If you are looking at getting a mobility scooter and are currently living in an area run by a homeowner's association—whether you're a renter or owner—know your rights as defined by both the association's rules and the Americans With Disabilities Act (ADA). Sometimes you run across neighbors or HOA officials who are unaware of the difference between a mobility scooter and a for-fun motorized scooter, and the result can be a bunch of legal headaches for you. By knowing your rights, you can make your scooter use much easier on you and your neighbors.
Homeowner's associations are required to follow the ADA's regulations and make reasonable accommodations for those who ask. That part is key; the US Department of Housing and Urban Development specifically states that housing providers are not obligated to make accommodations if you haven't requested them. HUD also states in one of its examples that a housing provider does have to allow mobility scooters used to help a disabled person move around, even if the policies normally state that scooters are not allowed, because this counts as a reasonable accommodation.
The best way to ensure that you can use your scooter is to ask about the HOA's policy toward motorized scooters that are used by disabled people. Many HOAs have specific exceptions to no-scooter laws that allow mobility scooters as long as the scooters are used only by the disabled person. Pay attention to restrictions, such as keeping the scooter out of the street and on the sidewalk unless the sidewalk is impassable (or you're crossing the street).
If the HOA has no written exception, ask for a reasonable accommodation in writing. It's usually better to make requests like this in writing because then you have a record of them rather than having to rely on someone's memory. The HOA can't reasonably turn you down if all you're asking to do is use the scooter because you can't move around otherwise.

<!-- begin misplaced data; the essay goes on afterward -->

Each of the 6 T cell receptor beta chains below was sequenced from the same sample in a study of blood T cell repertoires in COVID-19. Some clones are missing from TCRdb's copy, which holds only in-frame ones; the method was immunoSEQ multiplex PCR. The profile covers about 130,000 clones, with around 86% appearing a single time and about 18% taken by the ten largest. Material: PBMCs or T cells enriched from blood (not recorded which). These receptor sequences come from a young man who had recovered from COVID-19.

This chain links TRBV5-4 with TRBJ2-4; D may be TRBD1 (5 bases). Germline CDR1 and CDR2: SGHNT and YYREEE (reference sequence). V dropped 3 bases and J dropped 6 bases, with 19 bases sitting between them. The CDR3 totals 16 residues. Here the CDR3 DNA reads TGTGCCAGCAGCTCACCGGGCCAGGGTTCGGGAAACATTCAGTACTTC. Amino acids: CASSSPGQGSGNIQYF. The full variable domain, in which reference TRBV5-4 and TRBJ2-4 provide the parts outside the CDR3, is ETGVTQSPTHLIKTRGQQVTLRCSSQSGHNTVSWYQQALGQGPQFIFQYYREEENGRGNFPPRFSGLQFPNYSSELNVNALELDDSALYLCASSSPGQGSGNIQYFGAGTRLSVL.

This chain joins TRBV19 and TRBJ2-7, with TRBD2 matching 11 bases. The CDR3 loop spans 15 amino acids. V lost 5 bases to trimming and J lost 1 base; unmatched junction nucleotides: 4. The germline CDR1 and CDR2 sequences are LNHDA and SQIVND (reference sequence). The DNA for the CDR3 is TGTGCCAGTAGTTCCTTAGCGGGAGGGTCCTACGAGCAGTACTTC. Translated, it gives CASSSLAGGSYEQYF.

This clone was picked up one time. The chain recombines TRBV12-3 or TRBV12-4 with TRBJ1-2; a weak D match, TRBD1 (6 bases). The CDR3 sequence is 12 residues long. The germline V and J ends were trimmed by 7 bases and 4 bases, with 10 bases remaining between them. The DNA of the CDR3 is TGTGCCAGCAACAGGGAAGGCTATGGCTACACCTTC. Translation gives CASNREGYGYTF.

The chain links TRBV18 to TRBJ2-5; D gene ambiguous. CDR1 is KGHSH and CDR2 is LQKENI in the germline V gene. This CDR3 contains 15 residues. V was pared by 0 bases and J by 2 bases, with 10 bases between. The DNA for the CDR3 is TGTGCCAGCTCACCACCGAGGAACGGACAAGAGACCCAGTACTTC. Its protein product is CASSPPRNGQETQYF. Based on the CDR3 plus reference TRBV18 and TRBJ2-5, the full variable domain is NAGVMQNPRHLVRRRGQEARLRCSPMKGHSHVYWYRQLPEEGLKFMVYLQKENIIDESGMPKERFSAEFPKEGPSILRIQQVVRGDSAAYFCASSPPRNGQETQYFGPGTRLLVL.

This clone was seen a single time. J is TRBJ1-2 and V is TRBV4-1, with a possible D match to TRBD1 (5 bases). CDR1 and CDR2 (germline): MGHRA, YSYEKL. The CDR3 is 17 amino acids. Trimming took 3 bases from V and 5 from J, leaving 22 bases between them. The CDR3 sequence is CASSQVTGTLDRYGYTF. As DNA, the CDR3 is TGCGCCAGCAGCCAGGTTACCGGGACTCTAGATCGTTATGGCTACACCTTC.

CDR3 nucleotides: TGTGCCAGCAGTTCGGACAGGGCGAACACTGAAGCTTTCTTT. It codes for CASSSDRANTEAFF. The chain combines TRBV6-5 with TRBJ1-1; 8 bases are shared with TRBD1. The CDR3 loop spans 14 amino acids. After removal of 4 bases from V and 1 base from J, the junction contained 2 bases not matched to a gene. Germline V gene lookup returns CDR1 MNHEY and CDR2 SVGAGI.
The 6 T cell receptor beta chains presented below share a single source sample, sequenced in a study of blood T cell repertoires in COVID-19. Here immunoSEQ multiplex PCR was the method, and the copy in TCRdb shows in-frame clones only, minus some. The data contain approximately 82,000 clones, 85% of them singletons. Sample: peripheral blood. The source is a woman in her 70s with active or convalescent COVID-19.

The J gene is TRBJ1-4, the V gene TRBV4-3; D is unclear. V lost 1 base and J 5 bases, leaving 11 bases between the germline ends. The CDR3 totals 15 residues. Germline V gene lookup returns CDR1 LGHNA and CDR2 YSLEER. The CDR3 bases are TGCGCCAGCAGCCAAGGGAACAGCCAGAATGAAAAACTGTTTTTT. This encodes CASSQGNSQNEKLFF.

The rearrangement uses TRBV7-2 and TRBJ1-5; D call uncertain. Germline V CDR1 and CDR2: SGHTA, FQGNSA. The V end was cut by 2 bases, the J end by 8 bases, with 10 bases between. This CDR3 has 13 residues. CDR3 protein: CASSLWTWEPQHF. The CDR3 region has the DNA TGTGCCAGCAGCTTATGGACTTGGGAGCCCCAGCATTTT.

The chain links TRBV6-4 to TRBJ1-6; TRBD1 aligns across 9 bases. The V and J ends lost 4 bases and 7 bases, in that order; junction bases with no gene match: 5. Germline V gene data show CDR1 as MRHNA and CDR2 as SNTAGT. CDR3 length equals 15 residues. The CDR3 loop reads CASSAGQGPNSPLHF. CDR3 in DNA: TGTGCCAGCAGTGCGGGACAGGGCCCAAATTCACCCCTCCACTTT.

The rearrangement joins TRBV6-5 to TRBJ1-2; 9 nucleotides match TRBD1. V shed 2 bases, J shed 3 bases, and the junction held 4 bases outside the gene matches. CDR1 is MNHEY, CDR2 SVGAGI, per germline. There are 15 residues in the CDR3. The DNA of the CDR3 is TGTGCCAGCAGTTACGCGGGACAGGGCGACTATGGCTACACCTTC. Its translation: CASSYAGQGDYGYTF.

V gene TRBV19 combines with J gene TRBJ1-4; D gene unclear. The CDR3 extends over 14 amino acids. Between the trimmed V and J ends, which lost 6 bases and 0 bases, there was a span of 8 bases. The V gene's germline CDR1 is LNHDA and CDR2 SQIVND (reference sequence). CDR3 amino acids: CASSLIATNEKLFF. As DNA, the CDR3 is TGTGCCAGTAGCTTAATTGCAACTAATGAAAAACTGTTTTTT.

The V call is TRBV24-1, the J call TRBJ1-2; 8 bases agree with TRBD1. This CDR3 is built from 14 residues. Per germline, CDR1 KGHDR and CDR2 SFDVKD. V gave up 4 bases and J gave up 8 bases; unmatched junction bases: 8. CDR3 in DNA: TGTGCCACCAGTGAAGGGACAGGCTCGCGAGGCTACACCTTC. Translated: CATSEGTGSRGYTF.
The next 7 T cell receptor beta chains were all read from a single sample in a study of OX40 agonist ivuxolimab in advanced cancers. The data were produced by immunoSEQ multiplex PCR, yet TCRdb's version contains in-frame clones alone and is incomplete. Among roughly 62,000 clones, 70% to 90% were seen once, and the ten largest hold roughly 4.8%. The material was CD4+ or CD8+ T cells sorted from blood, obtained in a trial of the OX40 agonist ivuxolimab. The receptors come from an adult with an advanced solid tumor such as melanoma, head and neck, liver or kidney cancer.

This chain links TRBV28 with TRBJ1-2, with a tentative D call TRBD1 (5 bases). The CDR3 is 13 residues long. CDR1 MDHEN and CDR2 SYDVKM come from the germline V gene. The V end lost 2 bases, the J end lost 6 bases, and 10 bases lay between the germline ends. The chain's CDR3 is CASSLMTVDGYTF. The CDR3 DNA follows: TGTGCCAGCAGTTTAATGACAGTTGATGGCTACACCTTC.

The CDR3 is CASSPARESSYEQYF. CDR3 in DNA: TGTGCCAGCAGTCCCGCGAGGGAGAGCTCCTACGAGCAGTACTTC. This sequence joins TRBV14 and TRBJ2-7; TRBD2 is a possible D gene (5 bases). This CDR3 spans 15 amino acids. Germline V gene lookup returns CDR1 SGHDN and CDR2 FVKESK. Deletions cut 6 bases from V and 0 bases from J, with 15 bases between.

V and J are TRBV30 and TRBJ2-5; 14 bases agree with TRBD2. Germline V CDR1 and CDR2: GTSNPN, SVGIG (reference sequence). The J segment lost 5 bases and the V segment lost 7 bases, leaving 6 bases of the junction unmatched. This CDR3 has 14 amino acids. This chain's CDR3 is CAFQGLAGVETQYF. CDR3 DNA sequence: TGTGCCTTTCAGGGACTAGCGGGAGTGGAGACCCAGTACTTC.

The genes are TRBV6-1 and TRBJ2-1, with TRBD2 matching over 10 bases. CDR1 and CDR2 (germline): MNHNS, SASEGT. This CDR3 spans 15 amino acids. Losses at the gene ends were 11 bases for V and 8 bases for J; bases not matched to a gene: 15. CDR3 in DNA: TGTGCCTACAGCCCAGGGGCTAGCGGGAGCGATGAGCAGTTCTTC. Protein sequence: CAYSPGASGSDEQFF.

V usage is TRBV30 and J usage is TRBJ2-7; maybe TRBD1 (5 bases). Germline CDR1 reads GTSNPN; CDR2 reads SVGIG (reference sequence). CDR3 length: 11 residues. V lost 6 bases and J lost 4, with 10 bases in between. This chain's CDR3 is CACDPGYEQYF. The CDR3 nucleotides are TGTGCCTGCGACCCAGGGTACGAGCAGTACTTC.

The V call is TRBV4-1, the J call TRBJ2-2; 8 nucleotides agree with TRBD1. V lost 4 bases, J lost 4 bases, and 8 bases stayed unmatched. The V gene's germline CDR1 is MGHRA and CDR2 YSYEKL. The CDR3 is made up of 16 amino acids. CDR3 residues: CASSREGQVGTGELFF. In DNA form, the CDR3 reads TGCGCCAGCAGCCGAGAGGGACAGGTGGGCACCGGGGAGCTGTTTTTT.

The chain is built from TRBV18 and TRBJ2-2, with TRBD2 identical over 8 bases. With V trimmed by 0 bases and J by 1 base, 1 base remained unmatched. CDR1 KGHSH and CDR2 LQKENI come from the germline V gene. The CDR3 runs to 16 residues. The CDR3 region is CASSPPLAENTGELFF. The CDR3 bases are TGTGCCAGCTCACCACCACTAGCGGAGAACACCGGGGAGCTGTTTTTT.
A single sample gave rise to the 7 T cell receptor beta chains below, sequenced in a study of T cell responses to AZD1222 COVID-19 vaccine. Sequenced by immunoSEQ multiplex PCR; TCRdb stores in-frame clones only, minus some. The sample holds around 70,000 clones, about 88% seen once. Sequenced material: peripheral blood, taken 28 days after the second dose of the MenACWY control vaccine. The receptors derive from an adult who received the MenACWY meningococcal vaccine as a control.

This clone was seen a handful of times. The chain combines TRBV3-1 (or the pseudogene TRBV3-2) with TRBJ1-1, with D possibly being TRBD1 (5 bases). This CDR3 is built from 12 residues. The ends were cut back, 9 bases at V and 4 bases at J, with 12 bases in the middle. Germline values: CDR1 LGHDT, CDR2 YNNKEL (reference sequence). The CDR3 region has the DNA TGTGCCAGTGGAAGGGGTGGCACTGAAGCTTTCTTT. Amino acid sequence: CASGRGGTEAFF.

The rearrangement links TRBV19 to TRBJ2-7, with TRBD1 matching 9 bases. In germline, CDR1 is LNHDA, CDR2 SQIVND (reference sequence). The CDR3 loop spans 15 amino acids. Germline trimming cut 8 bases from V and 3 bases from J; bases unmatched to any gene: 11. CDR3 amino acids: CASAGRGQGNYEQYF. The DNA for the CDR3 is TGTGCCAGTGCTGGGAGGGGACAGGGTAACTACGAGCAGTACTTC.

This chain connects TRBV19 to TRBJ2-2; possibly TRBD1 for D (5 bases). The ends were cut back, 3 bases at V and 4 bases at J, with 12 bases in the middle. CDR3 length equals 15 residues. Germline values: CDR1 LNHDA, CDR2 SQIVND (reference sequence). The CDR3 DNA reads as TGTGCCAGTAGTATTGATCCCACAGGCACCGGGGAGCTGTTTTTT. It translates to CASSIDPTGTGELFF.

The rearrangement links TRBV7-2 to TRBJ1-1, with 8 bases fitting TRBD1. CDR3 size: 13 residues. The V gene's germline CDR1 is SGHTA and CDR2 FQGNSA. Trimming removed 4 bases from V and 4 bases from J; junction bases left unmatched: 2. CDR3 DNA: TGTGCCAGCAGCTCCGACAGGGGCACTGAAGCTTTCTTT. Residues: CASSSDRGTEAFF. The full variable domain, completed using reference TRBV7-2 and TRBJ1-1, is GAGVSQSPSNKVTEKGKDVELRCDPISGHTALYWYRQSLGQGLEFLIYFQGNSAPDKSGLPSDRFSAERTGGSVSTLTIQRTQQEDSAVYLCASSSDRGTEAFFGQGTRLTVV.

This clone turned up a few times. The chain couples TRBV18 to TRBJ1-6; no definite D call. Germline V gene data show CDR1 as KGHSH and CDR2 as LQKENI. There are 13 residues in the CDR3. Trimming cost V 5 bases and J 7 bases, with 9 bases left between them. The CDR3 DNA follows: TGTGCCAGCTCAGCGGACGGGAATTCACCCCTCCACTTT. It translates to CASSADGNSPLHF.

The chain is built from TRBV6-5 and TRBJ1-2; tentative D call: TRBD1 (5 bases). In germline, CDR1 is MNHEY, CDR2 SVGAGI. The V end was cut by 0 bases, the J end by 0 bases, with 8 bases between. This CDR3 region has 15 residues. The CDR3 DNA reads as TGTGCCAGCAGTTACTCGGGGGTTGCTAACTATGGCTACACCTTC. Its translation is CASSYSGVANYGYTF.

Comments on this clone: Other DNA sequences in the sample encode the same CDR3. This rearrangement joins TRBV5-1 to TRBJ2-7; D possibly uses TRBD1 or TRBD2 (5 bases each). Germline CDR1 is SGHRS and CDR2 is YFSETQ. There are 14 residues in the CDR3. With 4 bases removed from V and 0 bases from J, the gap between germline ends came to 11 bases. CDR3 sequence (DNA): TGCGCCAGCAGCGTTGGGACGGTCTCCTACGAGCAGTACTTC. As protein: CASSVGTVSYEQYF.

Sometimes problems can come out of left field—your HOA could have rules in your favor but a neighbor could decide they don't apply to you, for example. Or, as in the case of one Florida woman, the HOA could decide the brand name printed on a scooter lift you have makes the car with the lift a commercial vehicle. In the case of the Florida woman, WFTV reports that the HOA's claims and threats may violate the Federal Fair Housing Act because a simple logo is not enough to make a personal vehicle commercial. These possibilities spotlight why it is so important to know your rights and to have a reasonable-accommodation request on file with the HOA. You're better able to fend off bizarre accusations.
Despite the law generally being on your side regarding merely using a scooter, you are responsible for your behavior. If you damage property with your scooter, you can be held liable for repairs, replacement, or whatever else it takes to remedy the problem. Do not use the scooter aggressively; be polite to any pedestrians blocking your way (if you think the neighbors are purposefully blocking you to be mean, notify the HOA management immediately because the association shouldn't tolerate bullying). Do your best not to drop litter, and pick up anything you dropped. Do not run over lawns or other unpaved surfaces, even if you think the unpaved surface is stable enough for your scooter.
If you want more information about how your scooter use can impact your housing situation and how the ADA can help you, talk to companies that sell medically necessary mobility scooters, such as Access Mobility Products. They are well aware of resources that you can use should you hit a snag and can point you in the right direction if you need help.